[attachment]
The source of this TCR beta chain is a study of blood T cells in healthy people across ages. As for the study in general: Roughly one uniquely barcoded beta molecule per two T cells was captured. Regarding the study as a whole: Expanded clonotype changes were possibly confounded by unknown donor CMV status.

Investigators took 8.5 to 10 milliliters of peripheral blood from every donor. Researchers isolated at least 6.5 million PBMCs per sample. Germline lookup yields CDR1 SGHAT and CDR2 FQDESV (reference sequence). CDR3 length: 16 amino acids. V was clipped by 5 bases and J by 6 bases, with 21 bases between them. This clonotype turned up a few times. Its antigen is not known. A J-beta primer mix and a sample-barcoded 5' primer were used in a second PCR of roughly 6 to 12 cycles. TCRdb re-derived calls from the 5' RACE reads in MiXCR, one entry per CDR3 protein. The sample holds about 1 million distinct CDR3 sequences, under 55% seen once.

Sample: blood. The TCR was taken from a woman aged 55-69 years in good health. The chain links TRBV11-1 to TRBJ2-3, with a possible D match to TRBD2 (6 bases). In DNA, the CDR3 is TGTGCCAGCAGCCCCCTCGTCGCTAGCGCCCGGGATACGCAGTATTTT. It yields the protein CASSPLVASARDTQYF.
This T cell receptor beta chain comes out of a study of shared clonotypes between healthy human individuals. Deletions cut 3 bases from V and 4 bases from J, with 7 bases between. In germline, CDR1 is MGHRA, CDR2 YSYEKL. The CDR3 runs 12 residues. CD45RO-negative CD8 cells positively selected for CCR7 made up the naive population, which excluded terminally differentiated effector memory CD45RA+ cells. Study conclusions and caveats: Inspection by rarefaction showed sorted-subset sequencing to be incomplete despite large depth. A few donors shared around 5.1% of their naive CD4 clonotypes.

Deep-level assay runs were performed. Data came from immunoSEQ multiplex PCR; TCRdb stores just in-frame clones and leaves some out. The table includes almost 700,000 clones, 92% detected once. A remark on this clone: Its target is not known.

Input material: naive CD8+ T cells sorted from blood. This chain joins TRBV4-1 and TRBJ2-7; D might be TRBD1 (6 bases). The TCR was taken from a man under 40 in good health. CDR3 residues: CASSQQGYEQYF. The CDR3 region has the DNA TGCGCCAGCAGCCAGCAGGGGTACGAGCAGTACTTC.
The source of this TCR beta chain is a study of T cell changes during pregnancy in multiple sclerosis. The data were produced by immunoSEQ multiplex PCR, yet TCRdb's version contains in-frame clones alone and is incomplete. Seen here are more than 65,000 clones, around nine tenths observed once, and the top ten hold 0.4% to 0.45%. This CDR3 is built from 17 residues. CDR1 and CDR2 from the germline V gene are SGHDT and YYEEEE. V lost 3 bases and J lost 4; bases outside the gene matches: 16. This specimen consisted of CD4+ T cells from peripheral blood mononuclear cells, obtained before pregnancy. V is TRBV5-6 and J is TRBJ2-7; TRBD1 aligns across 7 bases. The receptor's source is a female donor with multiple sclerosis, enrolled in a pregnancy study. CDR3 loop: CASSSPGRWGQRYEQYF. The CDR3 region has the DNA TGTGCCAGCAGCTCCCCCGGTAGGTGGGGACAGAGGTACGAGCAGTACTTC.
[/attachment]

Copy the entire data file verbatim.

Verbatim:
The source of this TCR beta chain is a study of blood T cells in healthy people across ages. As for the study in general: Roughly one uniquely barcoded beta molecule per two T cells was captured. Regarding the study as a whole: Expanded clonotype changes were possibly confounded by unknown donor CMV status.

Investigators took 8.5 to 10 milliliters of peripheral blood from every donor. Researchers isolated at least 6.5 million PBMCs per sample. Germline lookup yields CDR1 SGHAT and CDR2 FQDESV (reference sequence). CDR3 length: 16 amino acids. V was clipped by 5 bases and J by 6 bases, with 21 bases between them. This clonotype turned up a few times. Its antigen is not known. A J-beta primer mix and a sample-barcoded 5' primer were used in a second PCR of roughly 6 to 12 cycles. TCRdb re-derived calls from the 5' RACE reads in MiXCR, one entry per CDR3 protein. The sample holds about 1 million distinct CDR3 sequences, under 55% seen once.

Sample: blood. The TCR was taken from a woman aged 55-69 years in good health. The chain links TRBV11-1 to TRBJ2-3, with a possible D match to TRBD2 (6 bases). In DNA, the CDR3 is TGTGCCAGCAGCCCCCTCGTCGCTAGCGCCCGGGATACGCAGTATTTT. It yields the protein CASSPLVASARDTQYF.
This T cell receptor beta chain comes out of a study of shared clonotypes between healthy human individuals. Deletions cut 3 bases from V and 4 bases from J, with 7 bases between. In germline, CDR1 is MGHRA, CDR2 YSYEKL. The CDR3 runs 12 residues. CD45RO-negative CD8 cells positively selected for CCR7 made up the naive population, which excluded terminally differentiated effector memory CD45RA+ cells. Study conclusions and caveats: Inspection by rarefaction showed sorted-subset sequencing to be incomplete despite large depth. A few donors shared around 5.1% of their naive CD4 clonotypes.

Deep-level assay runs were performed. Data came from immunoSEQ multiplex PCR; TCRdb stores just in-frame clones and leaves some out. The table includes almost 700,000 clones, 92% detected once. A remark on this clone: Its target is not known.

Input material: naive CD8+ T cells sorted from blood. This chain joins TRBV4-1 and TRBJ2-7; D might be TRBD1 (6 bases). The TCR was taken from a man under 40 in good health. CDR3 residues: CASSQQGYEQYF. The CDR3 region has the DNA TGCGCCAGCAGCCAGCAGGGGTACGAGCAGTACTTC.
The source of this TCR beta chain is a study of T cell changes during pregnancy in multiple sclerosis. The data were produced by immunoSEQ multiplex PCR, yet TCRdb's version contains in-frame clones alone and is incomplete. Seen here are more than 65,000 clones, around nine tenths observed once, and the top ten hold 0.4% to 0.45%. This CDR3 is built from 17 residues. CDR1 and CDR2 from the germline V gene are SGHDT and YYEEEE. V lost 3 bases and J lost 4; bases outside the gene matches: 16. This specimen consisted of CD4+ T cells from peripheral blood mononuclear cells, obtained before pregnancy. V is TRBV5-6 and J is TRBJ2-7; TRBD1 aligns across 7 bases. The receptor's source is a female donor with multiple sclerosis, enrolled in a pregnancy study. CDR3 loop: CASSSPGRWGQRYEQYF. The CDR3 region has the DNA TGTGCCAGCAGCTCCCCCGGTAGGTGGGGACAGAGGTACGAGCAGTACTTC.